Airline passengers have come to expect a tiny escape from the confined space of today's packed planes: the ability to recline their seat a few inches. When one passenger was denied that bit of personal space Sunday, it led to a heated argument and the unscheduled landing of their plane, just halfway to its destination.
Airline passengers have come to expect a tiny escape from the confined space of today’s packed planes: the ability to recline their seat a few inches. When one passenger was denied that bit of personal space Sunday, it led to a heated argument and the unscheduled landing of their plane, just halfway to its destination.
The fight started on a United Airlines flight because one passenger was using the Knee Defender, a $21.95 gadget that attaches to a passenger’s tray table and prevents the person in front of them from reclining.
The Federal Aviation Administration leaves it up to individual airlines to set rules about the device. United Airlines said it prohibits use of the device, like all major U.S. airlines. Spirit Airlines and Allegiant Air take the reclining mechanisms out of their seats, leaving them permanently upright.
The dispute on United Flight 1462 from Newark, New Jersey to Denver escalated to the point where the airline decided to divert to Chicago’s O’Hare International Airport, according to Transportation Security Administration spokesman Ross Feinstein.
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Chicago Police and TSA officers met the flight, spoke to the passengers — a man and a woman, both 48 — and “deemed it a customer service issue,” Feinstein said. The TSA would not name the passengers.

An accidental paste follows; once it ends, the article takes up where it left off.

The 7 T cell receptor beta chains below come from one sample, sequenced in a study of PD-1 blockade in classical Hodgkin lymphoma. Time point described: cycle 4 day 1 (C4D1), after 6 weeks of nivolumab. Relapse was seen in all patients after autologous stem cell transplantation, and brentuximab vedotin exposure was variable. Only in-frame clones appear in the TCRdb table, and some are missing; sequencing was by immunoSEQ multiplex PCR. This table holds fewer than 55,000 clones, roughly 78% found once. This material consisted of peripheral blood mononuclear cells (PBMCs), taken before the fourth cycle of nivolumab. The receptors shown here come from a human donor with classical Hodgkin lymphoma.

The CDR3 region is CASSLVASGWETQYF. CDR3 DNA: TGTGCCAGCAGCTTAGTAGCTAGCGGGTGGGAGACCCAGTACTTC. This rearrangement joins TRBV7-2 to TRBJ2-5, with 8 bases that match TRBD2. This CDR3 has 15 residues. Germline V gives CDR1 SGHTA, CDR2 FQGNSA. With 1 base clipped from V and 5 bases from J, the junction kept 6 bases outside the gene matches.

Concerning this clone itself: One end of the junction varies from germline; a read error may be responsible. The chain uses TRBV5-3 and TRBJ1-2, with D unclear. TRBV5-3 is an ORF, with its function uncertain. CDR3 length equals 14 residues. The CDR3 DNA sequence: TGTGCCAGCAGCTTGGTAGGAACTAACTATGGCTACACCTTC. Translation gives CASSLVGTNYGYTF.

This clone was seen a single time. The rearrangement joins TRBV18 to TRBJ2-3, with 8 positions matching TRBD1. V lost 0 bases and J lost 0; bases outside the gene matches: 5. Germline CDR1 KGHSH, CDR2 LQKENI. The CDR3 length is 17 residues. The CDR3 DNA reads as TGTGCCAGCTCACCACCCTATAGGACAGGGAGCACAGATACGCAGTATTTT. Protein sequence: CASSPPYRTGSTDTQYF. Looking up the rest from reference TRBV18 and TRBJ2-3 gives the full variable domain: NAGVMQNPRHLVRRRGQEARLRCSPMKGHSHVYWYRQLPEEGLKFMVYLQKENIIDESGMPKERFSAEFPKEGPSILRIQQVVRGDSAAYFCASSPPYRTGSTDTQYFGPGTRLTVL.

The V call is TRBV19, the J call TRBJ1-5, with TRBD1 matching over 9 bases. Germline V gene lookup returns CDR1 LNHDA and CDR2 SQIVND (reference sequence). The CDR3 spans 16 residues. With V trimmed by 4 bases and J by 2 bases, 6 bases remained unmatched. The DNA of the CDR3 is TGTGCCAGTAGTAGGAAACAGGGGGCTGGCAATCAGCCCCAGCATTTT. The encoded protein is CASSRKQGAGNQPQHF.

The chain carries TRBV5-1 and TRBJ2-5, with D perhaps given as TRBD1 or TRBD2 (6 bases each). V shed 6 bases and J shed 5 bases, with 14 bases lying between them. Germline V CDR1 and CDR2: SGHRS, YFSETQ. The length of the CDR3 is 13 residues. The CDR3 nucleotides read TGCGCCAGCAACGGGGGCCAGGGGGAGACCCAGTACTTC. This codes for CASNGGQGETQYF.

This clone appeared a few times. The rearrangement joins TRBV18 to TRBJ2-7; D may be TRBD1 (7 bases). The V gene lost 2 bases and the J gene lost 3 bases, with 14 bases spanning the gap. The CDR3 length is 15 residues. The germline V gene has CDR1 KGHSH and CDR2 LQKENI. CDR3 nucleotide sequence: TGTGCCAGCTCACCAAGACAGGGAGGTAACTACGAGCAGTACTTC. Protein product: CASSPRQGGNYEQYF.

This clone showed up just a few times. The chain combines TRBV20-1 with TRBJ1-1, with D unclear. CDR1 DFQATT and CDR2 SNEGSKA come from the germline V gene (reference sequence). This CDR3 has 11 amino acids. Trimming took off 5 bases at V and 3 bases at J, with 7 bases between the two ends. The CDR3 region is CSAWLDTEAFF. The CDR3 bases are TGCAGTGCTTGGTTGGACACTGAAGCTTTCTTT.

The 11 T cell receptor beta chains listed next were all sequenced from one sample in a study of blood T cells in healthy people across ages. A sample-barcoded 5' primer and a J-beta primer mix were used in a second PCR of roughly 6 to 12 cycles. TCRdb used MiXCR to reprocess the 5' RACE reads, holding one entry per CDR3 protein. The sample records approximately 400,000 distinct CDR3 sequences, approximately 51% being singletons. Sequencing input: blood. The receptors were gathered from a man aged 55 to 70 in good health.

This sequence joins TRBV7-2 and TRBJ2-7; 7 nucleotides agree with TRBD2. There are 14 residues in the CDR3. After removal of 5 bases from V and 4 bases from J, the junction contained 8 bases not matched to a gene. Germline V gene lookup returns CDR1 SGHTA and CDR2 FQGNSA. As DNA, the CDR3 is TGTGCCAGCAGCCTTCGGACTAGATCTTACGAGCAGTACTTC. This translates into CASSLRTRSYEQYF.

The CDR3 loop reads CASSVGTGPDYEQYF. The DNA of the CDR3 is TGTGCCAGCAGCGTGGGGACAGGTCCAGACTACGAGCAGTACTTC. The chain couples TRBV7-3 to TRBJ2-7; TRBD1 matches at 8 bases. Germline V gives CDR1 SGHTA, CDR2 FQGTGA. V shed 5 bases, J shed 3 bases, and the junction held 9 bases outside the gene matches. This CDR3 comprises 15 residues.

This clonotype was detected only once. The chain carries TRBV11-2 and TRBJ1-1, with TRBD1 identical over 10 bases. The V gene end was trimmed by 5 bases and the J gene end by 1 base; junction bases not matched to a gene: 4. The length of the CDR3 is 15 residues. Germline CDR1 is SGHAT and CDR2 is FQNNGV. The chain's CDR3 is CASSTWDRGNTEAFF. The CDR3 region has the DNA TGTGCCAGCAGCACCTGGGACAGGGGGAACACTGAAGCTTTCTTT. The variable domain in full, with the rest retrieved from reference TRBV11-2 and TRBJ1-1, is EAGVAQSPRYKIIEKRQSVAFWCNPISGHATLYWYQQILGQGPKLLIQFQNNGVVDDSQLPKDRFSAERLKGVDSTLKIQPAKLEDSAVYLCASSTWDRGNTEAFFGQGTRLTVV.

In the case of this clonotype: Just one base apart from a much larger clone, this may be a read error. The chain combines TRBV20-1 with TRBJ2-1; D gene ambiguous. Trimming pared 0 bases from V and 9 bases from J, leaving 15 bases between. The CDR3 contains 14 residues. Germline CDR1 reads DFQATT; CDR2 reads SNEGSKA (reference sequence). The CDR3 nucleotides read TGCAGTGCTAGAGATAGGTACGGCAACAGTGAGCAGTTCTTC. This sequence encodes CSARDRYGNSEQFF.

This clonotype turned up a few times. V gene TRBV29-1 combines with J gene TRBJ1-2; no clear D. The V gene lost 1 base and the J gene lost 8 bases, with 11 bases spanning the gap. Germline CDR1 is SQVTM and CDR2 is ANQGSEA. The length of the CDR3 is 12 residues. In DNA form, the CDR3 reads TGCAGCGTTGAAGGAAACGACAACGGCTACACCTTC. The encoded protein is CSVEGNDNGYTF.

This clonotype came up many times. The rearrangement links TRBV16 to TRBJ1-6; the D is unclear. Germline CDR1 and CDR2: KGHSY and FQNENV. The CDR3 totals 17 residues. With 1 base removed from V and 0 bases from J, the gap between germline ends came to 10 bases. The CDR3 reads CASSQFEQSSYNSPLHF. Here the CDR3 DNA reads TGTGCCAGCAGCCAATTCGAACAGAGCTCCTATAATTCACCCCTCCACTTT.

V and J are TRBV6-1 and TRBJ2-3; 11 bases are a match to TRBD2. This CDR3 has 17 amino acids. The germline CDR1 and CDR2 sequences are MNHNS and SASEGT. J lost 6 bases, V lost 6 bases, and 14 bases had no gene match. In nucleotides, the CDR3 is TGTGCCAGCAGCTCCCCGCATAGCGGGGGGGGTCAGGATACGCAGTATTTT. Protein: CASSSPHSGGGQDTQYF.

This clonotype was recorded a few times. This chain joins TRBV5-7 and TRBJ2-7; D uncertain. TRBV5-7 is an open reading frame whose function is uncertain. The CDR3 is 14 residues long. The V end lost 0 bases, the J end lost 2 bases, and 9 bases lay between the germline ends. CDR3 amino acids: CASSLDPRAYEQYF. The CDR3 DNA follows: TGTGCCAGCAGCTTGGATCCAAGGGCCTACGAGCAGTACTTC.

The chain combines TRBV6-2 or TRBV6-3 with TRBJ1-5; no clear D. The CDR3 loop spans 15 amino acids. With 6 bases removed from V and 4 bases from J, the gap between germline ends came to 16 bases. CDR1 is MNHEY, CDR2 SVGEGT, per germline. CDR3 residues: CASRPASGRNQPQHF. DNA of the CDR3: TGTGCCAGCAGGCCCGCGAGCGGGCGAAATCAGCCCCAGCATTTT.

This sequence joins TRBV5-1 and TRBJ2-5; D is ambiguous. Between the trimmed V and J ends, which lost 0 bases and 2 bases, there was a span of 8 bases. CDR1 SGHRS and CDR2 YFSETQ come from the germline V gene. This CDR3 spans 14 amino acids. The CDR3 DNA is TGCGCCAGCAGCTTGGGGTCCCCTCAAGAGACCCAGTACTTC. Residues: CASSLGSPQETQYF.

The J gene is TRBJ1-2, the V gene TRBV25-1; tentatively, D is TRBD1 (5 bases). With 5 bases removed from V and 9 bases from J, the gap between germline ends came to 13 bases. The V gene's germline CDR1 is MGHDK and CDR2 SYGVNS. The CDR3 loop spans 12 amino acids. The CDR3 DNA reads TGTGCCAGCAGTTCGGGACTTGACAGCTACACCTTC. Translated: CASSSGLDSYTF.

The plane then continued to Denver without them, arriving 1 hour and 38 minutes late, according to the airline’s website.
The Federal Aviation Administration can impose a civil fine of up to $25,000 for passengers who are unruly. In this case, no arrest was made, according to airport spokesman Gregg Cunningham.
The fight started when the male passenger, seated in a middle seat of row 12, used the Knee Defender to stop the woman in front of him from reclining while he was on his laptop, according to a law enforcement official with knowledge of the situation who spoke on condition of anonymity because they are not authorized to speak.
A flight attendant asked him to remove the device and he refused. The woman then stood up, turned around and threw a cup of water at him, the official says. That’s when United decided to land in Chicago. The two passengers were not allowed to continue to Denver.
Both passengers were sitting in United’s Economy Plus section, the part of the plane that has four more inches of legroom than the rest of coach.
Scott Mayerowitz can be reached at http://twitter.com/GlobeTrotScott.